Five Reasons To Visit Beverly Any Time Of Year

By Chuck Sudo in Arts & Entertainment on Mar 10, 2012 7:00PM

Tomorrow is either a welcome return or a day of reckoning for the South Side Irish Parade. I'm very curious to see how the security plan and the parade committee's enforcement of a zero tolerance alcohol policy and not allowing buses from north side bars to shuttle amateur champion drinkers will affect the parade attendance.

It's a shame that Beverly only gets this attention one day a year, because there are more reasons than celebrating this quintessential of Chicago neighborhoods than saluting the "Chirish"—as cloying a marketing slogan as I've ever seen. From the historic Beverly/Morgan Park railroad station district to the newer Beverly Arts Center, from Cork & Kerry to Top Notch Beefburger, there are scores of reasons to visit Beverly any day of the year. Here are five more of my favorites.

1. Longwood Drive Historic District: From 9800 south to 11000 south on Longwood Drive, and 10400 south to 10700 south on Seeley Avenue reside some of the most beautiful homes in Chicago, nestled along a natural ridgeline and hills that will give casual bicyclists a good workout. The architectural styles represented range from Italianite and Queen Anne, to Prairie style and homes built by the likes of Frank Lloyd Wright. For us, the standout home in the District is the 125-year-old Givins Irish Castle, maintained by the Beverly Unitarian Church since 1941 and designated by the Smithsonian as a historical landmark.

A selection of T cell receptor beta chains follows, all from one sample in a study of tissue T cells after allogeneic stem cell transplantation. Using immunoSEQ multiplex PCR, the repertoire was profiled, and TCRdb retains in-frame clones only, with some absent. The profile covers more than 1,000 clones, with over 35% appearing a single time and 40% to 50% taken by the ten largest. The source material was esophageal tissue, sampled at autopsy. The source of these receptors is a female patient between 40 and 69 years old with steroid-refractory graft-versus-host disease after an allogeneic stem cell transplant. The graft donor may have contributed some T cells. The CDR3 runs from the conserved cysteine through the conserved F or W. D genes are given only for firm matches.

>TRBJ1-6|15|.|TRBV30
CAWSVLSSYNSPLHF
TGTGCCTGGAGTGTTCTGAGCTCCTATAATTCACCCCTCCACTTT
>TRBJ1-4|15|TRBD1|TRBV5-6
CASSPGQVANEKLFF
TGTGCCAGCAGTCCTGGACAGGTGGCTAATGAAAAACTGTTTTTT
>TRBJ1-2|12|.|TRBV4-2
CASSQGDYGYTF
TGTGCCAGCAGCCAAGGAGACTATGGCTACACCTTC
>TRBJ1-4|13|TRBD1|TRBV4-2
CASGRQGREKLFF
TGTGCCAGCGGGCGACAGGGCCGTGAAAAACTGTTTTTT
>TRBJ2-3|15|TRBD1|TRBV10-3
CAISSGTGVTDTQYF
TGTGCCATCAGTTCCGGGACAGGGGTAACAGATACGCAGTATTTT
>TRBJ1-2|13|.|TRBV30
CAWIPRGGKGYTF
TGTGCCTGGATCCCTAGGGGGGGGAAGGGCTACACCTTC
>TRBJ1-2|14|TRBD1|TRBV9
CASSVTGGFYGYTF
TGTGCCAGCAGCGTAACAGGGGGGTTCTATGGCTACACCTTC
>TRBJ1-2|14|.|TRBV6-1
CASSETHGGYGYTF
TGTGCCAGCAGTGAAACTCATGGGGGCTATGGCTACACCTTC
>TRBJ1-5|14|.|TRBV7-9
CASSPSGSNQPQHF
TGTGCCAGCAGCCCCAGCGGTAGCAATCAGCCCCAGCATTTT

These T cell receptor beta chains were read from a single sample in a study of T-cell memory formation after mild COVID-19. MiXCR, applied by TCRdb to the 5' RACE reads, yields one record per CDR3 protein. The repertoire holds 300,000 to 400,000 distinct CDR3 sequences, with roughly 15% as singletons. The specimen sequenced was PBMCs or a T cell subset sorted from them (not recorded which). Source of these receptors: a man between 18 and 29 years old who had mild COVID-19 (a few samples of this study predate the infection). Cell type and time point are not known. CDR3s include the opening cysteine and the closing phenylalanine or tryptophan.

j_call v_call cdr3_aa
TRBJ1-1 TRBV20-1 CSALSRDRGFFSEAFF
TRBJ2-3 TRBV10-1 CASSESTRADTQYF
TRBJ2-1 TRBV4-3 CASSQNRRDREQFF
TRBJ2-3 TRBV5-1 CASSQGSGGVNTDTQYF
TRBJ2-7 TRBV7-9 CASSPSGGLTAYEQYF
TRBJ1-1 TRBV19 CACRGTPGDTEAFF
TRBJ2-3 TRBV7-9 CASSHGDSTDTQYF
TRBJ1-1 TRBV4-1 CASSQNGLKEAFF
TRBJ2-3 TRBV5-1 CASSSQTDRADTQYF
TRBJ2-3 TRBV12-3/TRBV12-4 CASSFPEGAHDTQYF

2. Beverly Bakery & Café: Folks looking for both a hearty brunch and a quaint country store vibe in the city can't do much better than this family-owned restaurant and bakery at 10528 S. Western Ave. They offer a full breakfast menu, hot and cold sandwiches and a wide array of baked goods, including cakes for weddings, graduations, birthdays and other special occasions.

3. Bev Art Brewer and Winemaker Supply: One of the ironies I find with the South Side Irish Parade is that Beverly has long been dry area east of Western Avenue. (Readers heading down to the parade tomorrow: check the lack of bars on the east side of Western and contrast that with the glut of tavern across the street.) There are a few homebrewers we know out south and Bev Art keeps them stocked with both brewing and winemaking supplies, hosts beer and winemaking classes for the beginner, and even helps you bottle your hooch. Bev Art owner Greg Fischer also owns Wild Blossom Meadery, the only winery located inside the city limits. (10033 S. Western)

4. Koda Bistro and Café 103: These two restaurants prove that good fine dining can work on the Far South Side. In my June 2006 review of Koda I gave high marks to their tarte flambees, steak frites and escargot bourguignon. The menu has stayed relatively static over the years, but the execution remains high, and Koda's wine list is still among the best in the city. Caf&233 103 specializes in simple, straightforward New American cooking with a farm-to-table focus. Their mushroom risotto is always a must-order, and they've also been known to step on the ledge with their cooking now and then. Example: serving organic Irish salmon with pomegranate glaze, basmati rice with prosciutto and edamame. (Koda Bistro, 10352 S. Western Ave., 773-445-5632; Café 103, 1909 W. 103rd St., 773-238-5115)

5. Beverly Records: Crate diggers and vinyl aficionados will fall in love with this 45-year-old shop that's jam-packed with rare finds, if you take the time to dig. They also sell CDs, laserdiscs, 8-tracks and cassettes, but the draw is finding something on vinyl you may have lost or never heard of that makes an ideal addition to your record collection. If you're a tavern owner or someone that owns a jukebox, Beverly Records has a 45 club with a $10 registration that gets you a 10 percent discount on all 45s, custom printed labeling and a newsletter letting you know of new 45s that arrived in the store. (11612 S. Western Ave.)